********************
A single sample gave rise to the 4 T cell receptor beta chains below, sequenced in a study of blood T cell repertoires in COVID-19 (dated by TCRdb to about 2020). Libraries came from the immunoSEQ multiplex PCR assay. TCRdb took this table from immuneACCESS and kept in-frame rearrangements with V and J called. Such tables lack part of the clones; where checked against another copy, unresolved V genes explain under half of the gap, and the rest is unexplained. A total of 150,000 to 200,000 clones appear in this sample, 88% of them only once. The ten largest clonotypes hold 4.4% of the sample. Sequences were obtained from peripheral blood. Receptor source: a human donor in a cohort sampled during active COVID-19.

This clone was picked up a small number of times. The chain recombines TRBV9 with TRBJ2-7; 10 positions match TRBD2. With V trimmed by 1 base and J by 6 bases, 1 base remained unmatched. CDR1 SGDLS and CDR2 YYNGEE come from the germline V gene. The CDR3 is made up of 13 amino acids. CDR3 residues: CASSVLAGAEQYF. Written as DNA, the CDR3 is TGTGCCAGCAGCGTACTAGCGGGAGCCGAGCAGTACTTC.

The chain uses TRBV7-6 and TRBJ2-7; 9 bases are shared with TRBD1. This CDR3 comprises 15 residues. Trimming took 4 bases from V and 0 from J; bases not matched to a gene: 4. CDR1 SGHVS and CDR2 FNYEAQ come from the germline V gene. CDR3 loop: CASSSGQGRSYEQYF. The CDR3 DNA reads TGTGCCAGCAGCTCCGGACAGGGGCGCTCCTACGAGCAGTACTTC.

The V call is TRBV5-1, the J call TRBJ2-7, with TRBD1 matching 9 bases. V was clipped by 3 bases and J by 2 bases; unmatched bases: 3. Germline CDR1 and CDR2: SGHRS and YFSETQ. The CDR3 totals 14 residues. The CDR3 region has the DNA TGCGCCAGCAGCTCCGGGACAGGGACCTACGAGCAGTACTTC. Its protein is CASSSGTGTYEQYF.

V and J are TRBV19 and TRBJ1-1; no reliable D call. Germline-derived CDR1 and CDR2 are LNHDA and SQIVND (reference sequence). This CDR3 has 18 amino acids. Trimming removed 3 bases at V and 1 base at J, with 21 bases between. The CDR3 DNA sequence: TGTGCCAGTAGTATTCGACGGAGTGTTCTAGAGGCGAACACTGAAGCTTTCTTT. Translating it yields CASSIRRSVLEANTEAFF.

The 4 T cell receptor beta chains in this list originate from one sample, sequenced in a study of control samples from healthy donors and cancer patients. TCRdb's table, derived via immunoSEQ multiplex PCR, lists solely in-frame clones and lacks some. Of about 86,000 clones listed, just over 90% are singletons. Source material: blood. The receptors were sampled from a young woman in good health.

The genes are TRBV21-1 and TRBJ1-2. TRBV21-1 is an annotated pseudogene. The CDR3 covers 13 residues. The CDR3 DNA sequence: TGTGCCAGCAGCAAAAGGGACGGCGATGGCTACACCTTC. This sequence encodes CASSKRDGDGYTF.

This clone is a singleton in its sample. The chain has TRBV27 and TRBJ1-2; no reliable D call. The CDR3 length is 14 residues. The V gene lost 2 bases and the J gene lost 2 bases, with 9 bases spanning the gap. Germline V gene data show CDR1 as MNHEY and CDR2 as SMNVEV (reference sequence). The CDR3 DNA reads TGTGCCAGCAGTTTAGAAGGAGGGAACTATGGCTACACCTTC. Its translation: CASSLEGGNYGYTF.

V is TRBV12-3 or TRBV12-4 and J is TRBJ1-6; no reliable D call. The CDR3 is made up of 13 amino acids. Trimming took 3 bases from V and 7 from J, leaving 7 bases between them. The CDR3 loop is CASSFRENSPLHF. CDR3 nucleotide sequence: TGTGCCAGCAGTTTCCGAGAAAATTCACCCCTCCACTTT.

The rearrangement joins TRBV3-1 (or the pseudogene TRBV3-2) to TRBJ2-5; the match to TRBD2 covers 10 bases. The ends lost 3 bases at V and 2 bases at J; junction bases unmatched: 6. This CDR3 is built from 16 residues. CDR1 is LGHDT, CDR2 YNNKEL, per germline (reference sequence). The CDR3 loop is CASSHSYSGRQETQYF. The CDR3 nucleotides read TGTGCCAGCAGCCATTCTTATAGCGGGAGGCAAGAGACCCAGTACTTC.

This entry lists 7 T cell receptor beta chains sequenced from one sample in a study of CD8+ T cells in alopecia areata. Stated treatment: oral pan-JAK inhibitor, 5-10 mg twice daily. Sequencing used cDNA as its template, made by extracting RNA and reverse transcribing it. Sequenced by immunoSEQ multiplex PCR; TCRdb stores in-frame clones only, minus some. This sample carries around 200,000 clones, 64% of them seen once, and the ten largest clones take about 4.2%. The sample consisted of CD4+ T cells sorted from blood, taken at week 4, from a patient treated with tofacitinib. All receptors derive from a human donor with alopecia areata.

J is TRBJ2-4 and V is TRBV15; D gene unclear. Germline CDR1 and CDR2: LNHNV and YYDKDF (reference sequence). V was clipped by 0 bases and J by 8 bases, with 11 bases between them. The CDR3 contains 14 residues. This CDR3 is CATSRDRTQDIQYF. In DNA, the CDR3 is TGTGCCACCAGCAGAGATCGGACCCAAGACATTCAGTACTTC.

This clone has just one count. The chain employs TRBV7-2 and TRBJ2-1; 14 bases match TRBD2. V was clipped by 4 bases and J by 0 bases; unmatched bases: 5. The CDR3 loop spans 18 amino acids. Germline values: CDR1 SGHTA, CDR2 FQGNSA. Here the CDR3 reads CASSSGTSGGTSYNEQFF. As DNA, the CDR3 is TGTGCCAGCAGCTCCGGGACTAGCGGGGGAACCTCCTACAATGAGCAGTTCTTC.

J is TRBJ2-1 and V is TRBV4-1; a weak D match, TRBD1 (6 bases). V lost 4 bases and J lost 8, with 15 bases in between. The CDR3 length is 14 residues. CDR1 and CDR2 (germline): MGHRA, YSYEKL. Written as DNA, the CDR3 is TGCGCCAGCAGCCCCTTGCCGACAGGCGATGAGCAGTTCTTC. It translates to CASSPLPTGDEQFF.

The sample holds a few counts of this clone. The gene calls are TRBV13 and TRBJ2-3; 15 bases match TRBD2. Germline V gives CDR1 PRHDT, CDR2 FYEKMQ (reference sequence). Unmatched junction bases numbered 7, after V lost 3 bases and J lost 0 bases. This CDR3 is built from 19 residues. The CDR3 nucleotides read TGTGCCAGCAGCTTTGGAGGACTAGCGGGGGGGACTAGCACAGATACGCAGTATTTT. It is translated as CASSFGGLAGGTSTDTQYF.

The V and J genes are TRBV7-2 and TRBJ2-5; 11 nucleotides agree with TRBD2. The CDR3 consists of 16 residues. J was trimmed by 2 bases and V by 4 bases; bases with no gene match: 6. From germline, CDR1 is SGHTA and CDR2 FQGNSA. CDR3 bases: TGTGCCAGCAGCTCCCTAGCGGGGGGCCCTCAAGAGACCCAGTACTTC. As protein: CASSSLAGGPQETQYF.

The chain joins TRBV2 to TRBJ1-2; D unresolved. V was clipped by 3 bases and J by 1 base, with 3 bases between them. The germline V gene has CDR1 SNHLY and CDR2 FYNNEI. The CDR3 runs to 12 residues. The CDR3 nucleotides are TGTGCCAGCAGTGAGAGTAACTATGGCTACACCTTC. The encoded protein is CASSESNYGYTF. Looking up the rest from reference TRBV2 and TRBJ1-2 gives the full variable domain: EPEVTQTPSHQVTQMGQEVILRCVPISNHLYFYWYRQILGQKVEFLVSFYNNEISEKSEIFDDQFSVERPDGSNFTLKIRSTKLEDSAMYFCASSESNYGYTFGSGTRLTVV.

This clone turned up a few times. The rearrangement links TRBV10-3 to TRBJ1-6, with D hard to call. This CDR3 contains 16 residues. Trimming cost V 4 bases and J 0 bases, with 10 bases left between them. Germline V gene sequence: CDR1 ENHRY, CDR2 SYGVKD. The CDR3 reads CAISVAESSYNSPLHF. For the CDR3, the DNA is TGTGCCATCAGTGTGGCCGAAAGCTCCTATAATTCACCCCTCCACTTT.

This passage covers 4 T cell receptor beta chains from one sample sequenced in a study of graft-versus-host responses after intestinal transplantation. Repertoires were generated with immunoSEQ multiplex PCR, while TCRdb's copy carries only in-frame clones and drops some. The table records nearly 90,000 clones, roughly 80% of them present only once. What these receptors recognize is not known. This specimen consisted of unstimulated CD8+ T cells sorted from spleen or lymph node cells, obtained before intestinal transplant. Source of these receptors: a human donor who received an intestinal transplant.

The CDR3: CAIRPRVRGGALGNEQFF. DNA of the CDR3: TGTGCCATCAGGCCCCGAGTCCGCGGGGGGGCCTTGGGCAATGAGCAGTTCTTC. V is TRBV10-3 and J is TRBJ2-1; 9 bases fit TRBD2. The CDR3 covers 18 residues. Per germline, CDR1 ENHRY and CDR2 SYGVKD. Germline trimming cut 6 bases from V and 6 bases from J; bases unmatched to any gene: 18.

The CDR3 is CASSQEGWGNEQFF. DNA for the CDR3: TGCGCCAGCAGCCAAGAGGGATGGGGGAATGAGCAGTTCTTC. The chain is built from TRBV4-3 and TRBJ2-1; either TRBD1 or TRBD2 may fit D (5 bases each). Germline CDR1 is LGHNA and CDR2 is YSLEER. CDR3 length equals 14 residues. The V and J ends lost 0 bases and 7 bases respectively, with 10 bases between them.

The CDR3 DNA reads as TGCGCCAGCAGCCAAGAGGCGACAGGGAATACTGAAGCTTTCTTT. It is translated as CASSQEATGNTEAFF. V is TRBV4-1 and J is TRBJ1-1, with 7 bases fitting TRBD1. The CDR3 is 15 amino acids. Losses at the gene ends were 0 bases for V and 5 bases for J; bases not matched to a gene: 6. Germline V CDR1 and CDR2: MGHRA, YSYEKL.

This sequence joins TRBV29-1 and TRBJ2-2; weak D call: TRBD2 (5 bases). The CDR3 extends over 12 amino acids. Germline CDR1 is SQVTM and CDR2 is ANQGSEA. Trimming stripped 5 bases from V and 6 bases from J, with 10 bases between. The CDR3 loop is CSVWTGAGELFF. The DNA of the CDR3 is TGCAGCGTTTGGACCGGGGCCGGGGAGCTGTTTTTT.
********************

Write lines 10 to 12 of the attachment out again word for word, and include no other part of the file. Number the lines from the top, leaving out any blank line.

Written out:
The rearrangement joins TRBV3-1 (or the pseudogene TRBV3-2) to TRBJ2-5; the match to TRBD2 covers 10 bases. The ends lost 3 bases at V and 2 bases at J; junction bases unmatched: 6. This CDR3 is built from 16 residues. CDR1 is LGHDT, CDR2 YNNKEL, per germline (reference sequence). The CDR3 loop is CASSHSYSGRQETQYF. The CDR3 nucleotides read TGTGCCAGCAGCCATTCTTATAGCGGGAGGCAAGAGACCCAGTACTTC.

This entry lists 7 T cell receptor beta chains sequenced from one sample in a study of CD8+ T cells in alopecia areata. Stated treatment: oral pan-JAK inhibitor, 5-10 mg twice daily. Sequencing used cDNA as its template, made by extracting RNA and reverse transcribing it. Sequenced by immunoSEQ multiplex PCR; TCRdb stores in-frame clones only, minus some. This sample carries around 200,000 clones, 64% of them seen once, and the ten largest clones take about 4.2%. The sample consisted of CD4+ T cells sorted from blood, taken at week 4, from a patient treated with tofacitinib. All receptors derive from a human donor with alopecia areata.

J is TRBJ2-4 and V is TRBV15; D gene unclear. Germline CDR1 and CDR2: LNHNV and YYDKDF (reference sequence). V was clipped by 0 bases and J by 8 bases, with 11 bases between them. The CDR3 contains 14 residues. This CDR3 is CATSRDRTQDIQYF. In DNA, the CDR3 is TGTGCCACCAGCAGAGATCGGACCCAAGACATTCAGTACTTC.